Reserve Bank stock also pays a dividend, which is often decried as a government handout to Wall Street. Admittedly, this is the aspect of the Reserve Bank structure with the worst public optics. For years, this dividend was fixed at a 6% annual rate, which looked increasingly generous as interest rates fell around the world. In 2016, the dividend rule was modified so that the largest banks now earn the lower of 6% or the yield on a ten-year Treasury. While the cessation of all dividends on Reserve Bank stock is likely to be an eventual result of targeted Wall Street outrage, making banks hold unremunerated assets that are ineligible for sale would essentially be levying an additional tax. A better policy would be to fix the dividend for all banks at the yield of a ten-year Treasury. In any case, ordinary stock grants the owner a claim on the residual profits of a company, after all fixed claims are paid. In the case of Reserve Banks, any profits are turned over to the Treasury, to the benefit of taxpayers.
The Fed’s unique structure is a vestige of the competing interests that influenced the design of the system at its origin. After the Panic of 1907, which nearly turned into an economic collapse, most policymakers and financiers agreed on the need for a central bank to provide liquidity in times of crisis. What they disagreed on was who should control the decision-making process of the bank. Wall Street believed that private bankers were best suited to run the central bank. The government sought to keep control in Washington. Midwestern farmers and other populist agitators (à la Jacksonian democracy) rejected all centralized control in the hands of Eastern interests, and pushed for a system made up of autonomous regional banks. In 1913, the Federal Reserve system, which appeased everyone but satisfied no one, was put into place. Reforms after the Great Depression and the Global Financial Crisis have reduced the autonomy of the Reserve Banks and the power of private interests, resulting in the system that stands today.
Ultimately, the Fed’s hybrid model is an illusion. Materially, almost all power is in the hands of the government-appointed Board. Over the last century, the government has accumulated more control over the Federal Reserve system, at the expense of private interests. Similarly, the Fed has achieved greater independence within the government, at the expense of political interests. The Reserve Banks are private in a rational sense, but not an empirical one. In other words, the Reserve Banks are private, but not in any way that actually matters.
1. Considering the New York Fed oversees Wall Street banks, this is probably unsurprising, but people underestimate how powerful the New York Fed is compared with other Reserve Banks. The NY Fed is the bank tasked with conducting open market operations, including quantitative easing. Securities held by the Fed, like Treasuries and MBS, are held in the NY Fed’s System Open Market Account (SOMA). Moreover, The NY Fed is the primary contact for foreign central banks, since the bank is responsible for conducting FX operations on behalf of the Fed and stores gold on behalf of foreign governments. Finally, the NY Fed President has a permanent seat on the FOMC and serves as the committee’s vice chair.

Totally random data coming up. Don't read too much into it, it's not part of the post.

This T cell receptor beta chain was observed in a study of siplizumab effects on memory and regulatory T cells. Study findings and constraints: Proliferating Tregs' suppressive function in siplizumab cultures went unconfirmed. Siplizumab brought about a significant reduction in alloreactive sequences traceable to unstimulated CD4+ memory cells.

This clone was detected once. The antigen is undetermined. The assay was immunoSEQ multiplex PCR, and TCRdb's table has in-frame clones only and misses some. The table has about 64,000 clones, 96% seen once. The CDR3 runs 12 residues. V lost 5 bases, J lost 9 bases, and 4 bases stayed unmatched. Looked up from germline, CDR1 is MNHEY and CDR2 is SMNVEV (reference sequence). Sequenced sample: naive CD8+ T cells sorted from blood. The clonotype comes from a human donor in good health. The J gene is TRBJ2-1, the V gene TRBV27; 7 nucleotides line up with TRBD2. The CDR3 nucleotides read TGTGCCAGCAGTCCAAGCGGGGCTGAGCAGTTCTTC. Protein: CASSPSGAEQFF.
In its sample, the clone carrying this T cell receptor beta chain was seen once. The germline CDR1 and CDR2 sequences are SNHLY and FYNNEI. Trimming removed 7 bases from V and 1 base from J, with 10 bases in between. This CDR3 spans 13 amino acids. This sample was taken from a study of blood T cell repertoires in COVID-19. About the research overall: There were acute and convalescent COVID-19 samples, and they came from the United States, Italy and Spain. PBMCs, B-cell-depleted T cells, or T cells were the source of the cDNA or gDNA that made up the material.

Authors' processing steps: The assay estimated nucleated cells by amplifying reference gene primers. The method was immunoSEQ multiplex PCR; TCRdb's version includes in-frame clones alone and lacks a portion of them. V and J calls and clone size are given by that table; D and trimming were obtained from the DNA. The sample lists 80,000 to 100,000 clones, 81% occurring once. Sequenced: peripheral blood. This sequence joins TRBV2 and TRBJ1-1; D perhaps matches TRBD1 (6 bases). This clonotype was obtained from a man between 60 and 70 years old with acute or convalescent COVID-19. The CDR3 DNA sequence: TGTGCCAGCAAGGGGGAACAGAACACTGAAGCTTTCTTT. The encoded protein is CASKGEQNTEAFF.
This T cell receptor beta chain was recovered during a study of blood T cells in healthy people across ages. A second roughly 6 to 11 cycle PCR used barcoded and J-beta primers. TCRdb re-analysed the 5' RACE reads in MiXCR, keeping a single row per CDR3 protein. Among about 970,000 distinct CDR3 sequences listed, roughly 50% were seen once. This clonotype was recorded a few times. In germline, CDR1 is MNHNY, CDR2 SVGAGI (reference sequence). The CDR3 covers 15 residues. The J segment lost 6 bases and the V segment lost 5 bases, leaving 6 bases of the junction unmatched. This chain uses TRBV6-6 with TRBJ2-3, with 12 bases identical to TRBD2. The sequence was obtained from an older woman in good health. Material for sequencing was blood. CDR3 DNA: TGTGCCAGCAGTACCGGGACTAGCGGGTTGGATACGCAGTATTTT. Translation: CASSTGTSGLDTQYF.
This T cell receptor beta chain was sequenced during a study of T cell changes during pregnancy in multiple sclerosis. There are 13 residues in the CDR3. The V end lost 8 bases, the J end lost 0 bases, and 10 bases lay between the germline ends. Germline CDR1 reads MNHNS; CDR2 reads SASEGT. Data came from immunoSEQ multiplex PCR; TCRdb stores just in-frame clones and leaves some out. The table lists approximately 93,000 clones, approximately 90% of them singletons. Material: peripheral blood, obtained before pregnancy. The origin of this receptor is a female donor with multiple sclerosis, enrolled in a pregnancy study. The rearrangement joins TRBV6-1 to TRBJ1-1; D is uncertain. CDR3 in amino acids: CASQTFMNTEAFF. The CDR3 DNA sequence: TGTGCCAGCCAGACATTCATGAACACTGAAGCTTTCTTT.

2. These services mainly include check clearing and managing electronic fund transfers. Reserve Banks also manage Fedwire, which processes large, real-time transfers between member banks. Reserve Banks charge commercial banks fees for these services.
4. Getting access to the Federal Reserve system grants commercial banks the option to borrow at the Fed’s discount window during times of crisis, although this benefit is less important now that the Fed has expanded their lender of last resort role to nearly the entire financial system through an alphabet soup of lending and repo programs. Perhaps more importantly, joining the system allows banks to use the Federal Funds market to settle transactions with other member banks. Joining the Federal Reserve system is compulsory for nationally chartered banks, but not state chartered ones.
5. The twelve-member Federal Open Market Committee (FOMC) is comprised of five Reserve Bank presidents and the whole seven-member Board of Governors. The New York Fed President has a permanent seat on the FOMC, while other Presidents serve one-year rotating terms. The FOMC ultimately dictates monetary policy, including adjusting target interest rates and determining how to proceed with large-scale asset purchases.